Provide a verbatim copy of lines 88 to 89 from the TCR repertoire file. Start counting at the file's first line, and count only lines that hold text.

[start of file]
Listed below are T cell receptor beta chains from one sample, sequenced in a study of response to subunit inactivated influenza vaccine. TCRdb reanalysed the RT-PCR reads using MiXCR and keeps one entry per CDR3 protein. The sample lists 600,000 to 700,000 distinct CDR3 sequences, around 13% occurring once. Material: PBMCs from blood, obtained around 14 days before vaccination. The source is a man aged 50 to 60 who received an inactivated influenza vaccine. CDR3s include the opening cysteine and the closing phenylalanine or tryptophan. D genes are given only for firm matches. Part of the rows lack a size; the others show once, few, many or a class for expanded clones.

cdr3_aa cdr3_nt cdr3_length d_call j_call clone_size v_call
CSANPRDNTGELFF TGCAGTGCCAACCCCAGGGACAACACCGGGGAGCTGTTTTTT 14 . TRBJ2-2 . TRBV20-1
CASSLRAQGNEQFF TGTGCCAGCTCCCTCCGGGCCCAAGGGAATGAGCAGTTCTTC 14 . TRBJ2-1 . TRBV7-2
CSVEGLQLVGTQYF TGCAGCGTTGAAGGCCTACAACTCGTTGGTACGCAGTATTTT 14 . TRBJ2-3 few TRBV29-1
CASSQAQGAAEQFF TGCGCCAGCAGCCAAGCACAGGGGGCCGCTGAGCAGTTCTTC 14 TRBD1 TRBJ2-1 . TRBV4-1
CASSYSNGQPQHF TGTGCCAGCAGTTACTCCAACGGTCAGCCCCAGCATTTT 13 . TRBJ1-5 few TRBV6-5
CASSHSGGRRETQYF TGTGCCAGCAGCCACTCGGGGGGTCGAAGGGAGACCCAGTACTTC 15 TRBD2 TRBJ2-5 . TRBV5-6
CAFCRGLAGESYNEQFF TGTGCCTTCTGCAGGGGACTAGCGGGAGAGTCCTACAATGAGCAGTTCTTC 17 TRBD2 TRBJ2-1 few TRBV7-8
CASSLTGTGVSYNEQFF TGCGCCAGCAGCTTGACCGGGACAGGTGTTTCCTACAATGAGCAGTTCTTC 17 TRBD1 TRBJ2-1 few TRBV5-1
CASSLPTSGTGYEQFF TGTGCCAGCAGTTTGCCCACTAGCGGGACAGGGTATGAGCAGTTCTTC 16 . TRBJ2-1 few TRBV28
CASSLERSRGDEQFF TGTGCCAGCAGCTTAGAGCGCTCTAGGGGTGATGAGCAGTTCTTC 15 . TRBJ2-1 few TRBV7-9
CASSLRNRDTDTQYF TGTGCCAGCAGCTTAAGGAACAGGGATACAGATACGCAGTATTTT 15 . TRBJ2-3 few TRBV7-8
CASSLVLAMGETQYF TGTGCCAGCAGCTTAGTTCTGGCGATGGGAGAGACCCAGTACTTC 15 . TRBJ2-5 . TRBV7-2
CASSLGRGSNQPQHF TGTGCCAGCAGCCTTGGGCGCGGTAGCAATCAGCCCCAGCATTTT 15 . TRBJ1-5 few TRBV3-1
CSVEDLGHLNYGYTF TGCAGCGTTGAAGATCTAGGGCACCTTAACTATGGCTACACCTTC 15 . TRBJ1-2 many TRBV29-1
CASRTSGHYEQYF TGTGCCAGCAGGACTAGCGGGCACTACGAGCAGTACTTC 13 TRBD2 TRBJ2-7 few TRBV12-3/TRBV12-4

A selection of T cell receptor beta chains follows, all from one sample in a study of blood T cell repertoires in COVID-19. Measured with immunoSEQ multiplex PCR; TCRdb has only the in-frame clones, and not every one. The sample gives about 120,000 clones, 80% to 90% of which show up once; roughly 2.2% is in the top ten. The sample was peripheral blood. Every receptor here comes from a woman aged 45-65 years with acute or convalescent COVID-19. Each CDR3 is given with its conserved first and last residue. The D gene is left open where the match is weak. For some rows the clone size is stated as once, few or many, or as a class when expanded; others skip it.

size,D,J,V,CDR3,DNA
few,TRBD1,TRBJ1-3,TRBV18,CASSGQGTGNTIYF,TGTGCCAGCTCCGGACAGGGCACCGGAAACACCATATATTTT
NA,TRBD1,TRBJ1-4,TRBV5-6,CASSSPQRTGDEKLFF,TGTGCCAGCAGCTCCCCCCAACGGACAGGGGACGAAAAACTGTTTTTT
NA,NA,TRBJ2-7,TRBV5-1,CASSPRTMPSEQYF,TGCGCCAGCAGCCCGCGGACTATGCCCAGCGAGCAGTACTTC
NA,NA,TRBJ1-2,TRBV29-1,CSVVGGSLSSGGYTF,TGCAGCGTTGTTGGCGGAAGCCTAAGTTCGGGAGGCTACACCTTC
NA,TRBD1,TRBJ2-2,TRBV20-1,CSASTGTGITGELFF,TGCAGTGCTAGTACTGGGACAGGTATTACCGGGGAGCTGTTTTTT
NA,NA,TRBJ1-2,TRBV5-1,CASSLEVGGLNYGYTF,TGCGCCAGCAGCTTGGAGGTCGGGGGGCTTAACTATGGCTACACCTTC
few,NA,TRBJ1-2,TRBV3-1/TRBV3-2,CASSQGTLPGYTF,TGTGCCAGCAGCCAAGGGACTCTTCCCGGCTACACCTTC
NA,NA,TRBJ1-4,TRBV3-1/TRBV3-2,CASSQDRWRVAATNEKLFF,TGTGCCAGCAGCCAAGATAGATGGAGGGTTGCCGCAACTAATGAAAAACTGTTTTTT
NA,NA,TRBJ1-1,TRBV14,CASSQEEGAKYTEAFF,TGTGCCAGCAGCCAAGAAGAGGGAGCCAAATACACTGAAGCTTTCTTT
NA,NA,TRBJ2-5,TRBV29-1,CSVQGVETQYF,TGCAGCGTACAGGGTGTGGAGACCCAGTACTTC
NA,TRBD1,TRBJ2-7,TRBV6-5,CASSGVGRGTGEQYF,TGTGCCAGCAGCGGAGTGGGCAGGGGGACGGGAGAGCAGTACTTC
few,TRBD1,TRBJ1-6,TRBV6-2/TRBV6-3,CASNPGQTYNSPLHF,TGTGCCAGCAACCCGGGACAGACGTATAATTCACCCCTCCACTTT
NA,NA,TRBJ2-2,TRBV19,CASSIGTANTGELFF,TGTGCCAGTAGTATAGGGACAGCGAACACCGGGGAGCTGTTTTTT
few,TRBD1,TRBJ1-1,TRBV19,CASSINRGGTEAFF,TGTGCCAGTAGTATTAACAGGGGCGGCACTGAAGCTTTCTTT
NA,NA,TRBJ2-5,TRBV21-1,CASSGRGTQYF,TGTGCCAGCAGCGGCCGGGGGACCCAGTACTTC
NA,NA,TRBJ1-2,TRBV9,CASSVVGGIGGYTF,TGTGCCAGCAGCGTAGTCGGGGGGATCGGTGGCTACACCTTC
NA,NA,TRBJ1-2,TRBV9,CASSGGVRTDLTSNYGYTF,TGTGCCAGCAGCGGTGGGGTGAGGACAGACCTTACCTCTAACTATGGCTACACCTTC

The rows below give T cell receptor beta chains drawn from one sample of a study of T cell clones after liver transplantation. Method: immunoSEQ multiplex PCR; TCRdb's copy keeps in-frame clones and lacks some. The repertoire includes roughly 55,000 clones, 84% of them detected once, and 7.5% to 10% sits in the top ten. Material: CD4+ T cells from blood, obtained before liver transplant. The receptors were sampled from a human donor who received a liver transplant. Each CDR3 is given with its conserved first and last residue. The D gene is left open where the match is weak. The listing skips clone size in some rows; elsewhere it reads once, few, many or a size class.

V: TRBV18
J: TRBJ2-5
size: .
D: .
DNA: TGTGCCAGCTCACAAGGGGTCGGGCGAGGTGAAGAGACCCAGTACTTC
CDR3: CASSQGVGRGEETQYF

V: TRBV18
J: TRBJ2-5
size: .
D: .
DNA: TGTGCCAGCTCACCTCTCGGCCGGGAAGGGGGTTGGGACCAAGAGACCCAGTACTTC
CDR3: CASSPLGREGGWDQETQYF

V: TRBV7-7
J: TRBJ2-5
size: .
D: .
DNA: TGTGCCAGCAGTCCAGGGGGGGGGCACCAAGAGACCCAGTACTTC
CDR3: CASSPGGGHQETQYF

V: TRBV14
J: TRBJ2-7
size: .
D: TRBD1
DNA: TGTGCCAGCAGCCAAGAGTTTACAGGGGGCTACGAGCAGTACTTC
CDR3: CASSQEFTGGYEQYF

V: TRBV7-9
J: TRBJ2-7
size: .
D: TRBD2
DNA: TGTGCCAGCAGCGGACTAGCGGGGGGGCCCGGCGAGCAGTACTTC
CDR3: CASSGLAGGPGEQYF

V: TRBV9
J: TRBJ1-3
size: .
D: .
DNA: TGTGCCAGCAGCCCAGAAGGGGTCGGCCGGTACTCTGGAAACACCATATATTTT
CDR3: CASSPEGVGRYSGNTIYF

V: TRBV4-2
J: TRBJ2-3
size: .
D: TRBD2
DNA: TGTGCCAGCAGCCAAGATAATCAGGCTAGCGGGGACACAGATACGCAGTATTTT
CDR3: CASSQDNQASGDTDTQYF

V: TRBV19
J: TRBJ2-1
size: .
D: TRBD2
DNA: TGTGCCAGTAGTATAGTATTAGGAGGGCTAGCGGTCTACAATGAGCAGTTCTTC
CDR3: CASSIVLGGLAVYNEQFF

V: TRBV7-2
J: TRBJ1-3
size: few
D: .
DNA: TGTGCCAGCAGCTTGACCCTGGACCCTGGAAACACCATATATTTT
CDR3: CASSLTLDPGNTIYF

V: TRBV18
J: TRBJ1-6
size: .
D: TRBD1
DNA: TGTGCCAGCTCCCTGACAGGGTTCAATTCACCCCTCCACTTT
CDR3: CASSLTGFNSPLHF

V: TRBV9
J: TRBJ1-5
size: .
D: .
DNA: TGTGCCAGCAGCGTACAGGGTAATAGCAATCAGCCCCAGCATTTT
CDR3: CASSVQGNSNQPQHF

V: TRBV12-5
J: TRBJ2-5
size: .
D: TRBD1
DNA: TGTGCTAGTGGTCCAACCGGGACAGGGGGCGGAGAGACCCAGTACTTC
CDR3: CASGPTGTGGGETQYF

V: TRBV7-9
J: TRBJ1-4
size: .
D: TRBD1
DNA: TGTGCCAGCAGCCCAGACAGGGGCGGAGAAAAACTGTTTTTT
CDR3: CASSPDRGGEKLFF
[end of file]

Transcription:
size: few
D: .